In a recent British study by Go Ape, an outdoor adventure facility, surveyed 2,000 British parents and found that traditional outdoor activities may become a thing of the past. The study revealed that kids spend a minimum average of 14 hours a week on electronic devices during summer vacation.
In 2009, Rue Mapp founded Outdoor Afro, an organization that reconnects African Americans to the outdoors. Outdoor Afro uses social media and volunteers to organize outdoor recreational activities for African-Americans all over the country. After just six years there are 30 trained leaders and 7,000 active members in cities across the United States.
Edible Schoolyard NYC brings nature and healthy food to the kids who need it most: at underserved, low-income primary and middle schools with high immigrant populations. ESYNYC engages students in gardening and cooking. An average school lesson includes planning a meal, cultivating plants, harvesting, preparing and cooking, eating, and finally composting.
Louisiana State University’s Pennington Biomedical Research Center is co-sponsoring a community play program in Baton Rouge called Play Street. The program closes off streets to give children a chance to safely play outdoors where they wouldn’t normally think to do so; connecting the dots between outdoor play and children’s health.
First Lady MIchelle Obama and the U.S. Department of Interior selected Cleveland as one of 26 U.S. cities to participate in their Let’s Move Outside youth initiative. The initiative’s goal is to encourage youth to play, learn, serve and work outdoors.
Dr. Steve Schallhorn, leading refractive eye surgeon, chairman of the Optical Express International Medical Advisory Board and an adviser to Nasa, the FBI and Nato, states that any sort of outdoors exercise would be a major boost for a child’s developing vision.
As Detroit’s economy started to decline, local parks took a backseat to maintenance. That is until a dedicated group of community volunteers rolled up their sleeves to invest time and energy to revamp Detroit’s parks. Now the parks are unrecognizable, but in a good way.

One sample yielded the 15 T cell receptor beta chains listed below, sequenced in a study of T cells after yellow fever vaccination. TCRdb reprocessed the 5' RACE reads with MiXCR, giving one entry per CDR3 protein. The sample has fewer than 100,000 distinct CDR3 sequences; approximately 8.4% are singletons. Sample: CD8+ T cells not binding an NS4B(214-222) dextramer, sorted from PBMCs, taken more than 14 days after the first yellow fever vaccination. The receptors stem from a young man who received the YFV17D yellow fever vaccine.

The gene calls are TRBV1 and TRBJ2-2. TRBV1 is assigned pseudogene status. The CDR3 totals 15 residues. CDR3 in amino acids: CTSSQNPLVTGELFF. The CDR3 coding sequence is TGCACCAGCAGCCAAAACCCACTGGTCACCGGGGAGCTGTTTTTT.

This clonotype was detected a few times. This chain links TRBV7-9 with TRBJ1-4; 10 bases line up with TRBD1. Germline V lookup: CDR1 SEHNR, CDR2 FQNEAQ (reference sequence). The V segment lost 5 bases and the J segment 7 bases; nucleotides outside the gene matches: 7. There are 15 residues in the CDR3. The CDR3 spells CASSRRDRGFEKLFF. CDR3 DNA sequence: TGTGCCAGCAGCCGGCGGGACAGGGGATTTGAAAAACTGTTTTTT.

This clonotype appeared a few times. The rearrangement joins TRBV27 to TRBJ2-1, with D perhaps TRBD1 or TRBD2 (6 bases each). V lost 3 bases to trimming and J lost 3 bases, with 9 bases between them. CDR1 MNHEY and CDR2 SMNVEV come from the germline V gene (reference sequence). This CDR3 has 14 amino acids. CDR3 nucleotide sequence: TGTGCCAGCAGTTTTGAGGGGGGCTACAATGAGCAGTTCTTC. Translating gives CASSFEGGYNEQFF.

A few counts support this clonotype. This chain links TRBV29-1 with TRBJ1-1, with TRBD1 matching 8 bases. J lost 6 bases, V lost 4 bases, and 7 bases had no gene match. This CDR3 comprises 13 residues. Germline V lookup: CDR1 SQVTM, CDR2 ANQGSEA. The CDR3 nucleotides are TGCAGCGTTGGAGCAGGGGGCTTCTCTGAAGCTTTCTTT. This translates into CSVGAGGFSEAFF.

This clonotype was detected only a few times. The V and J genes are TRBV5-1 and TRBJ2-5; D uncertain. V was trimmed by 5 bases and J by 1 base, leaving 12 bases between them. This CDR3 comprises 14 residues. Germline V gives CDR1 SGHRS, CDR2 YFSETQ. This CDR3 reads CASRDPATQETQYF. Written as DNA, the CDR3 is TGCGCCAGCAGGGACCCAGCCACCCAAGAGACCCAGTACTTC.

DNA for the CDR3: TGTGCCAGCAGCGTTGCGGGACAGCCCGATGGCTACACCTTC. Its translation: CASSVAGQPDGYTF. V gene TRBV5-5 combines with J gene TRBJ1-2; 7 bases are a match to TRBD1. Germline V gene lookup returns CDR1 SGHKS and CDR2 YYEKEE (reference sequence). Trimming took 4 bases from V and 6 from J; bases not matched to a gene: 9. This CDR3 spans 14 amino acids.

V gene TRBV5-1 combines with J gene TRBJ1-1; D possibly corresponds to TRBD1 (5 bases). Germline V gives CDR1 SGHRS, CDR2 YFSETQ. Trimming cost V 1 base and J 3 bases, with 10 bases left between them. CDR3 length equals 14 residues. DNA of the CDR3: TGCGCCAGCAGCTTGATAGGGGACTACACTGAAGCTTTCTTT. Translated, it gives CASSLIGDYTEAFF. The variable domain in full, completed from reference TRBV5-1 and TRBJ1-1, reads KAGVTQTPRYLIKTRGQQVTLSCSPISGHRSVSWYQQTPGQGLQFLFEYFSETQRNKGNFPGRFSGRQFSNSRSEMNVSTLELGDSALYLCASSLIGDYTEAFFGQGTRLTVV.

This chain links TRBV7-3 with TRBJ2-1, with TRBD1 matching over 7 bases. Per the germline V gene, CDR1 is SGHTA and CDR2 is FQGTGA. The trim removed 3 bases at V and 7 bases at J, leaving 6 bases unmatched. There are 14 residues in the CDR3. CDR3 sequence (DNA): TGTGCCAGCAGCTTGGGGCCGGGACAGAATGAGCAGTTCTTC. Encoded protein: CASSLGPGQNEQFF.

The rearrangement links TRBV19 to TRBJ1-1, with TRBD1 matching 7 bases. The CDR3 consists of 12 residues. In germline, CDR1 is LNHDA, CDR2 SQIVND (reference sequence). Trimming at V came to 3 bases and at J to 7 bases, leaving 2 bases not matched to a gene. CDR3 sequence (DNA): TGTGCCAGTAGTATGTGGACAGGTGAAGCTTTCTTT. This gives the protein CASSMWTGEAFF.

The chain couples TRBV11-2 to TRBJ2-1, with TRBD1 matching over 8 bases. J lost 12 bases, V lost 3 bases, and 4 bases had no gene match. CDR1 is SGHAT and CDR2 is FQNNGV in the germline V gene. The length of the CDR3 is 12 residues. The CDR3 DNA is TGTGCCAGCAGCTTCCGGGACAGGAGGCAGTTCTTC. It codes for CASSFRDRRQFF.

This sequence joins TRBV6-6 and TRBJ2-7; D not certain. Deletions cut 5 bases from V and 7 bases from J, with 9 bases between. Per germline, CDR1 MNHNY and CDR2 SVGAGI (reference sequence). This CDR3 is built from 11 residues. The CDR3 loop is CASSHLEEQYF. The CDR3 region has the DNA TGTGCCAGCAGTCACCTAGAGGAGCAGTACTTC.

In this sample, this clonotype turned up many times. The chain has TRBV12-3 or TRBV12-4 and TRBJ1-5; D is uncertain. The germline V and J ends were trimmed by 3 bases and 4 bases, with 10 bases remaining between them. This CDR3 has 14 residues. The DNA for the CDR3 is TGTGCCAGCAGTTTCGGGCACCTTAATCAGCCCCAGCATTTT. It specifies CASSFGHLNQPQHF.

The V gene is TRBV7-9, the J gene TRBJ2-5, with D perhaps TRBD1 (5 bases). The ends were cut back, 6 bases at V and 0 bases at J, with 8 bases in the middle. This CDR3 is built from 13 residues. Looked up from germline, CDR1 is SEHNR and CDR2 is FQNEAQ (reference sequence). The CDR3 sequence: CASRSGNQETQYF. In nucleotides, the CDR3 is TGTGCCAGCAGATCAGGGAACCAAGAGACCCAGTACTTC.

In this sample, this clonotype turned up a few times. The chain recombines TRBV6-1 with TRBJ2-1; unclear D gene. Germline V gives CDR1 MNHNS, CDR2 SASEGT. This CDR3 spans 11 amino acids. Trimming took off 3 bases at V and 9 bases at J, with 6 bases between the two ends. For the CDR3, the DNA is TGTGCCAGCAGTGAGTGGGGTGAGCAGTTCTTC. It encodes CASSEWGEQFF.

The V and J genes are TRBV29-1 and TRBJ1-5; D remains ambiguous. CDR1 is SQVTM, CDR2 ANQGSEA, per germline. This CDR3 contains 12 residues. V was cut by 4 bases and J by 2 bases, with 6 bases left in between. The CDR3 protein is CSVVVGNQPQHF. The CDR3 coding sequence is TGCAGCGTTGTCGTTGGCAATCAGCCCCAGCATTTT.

Graduate students at Stanford University researched and compared the physiological differences between walking outside in natural settings versus walking in urban areas. The study shows that walking in nature can help us brood and worry less, by decreasing the activity and blood flow to the subgenual prefrontal cortex of our brains.
New housing development, Botanika Nature Residences in the Philippines, will offer lush green spaces and landscapes to help children overcome nature deficit disorder. The development will include an expansive lawn with tree houses, landscaped pathways and specific areas to stimulate children’s minds. The first tower is anticipated to be complete in 2017.
Steven Kellert, former C&NN Board member and professor emeritus and senior research scholar at Yale School of Forestry and Environmental Studies in New Haven, is featured in a special issue of Nature this month. In it, he joins other leading design practitioners to explain how nature aids in early child development, and how architecture and play spaces are best engineered for learning.
National Parks struggle to attract visitors and employees of color or from diverse racial and ethnic backgrounds. In 2014, 80 percent of park service employees were white. By 2044 the Census Bureau projects that the country will have a majority nonwhite population. Writer Glenn Nelson hopes that the National Park Service is paying attention.
The North Face announced the final winners of the 2015 Explore Fund $500,000 grants program. The North Face Explore Fund chose 47 projects, like Latino Outdoors, that use outdoor exploration as the catalyst for positive, personal or societal change.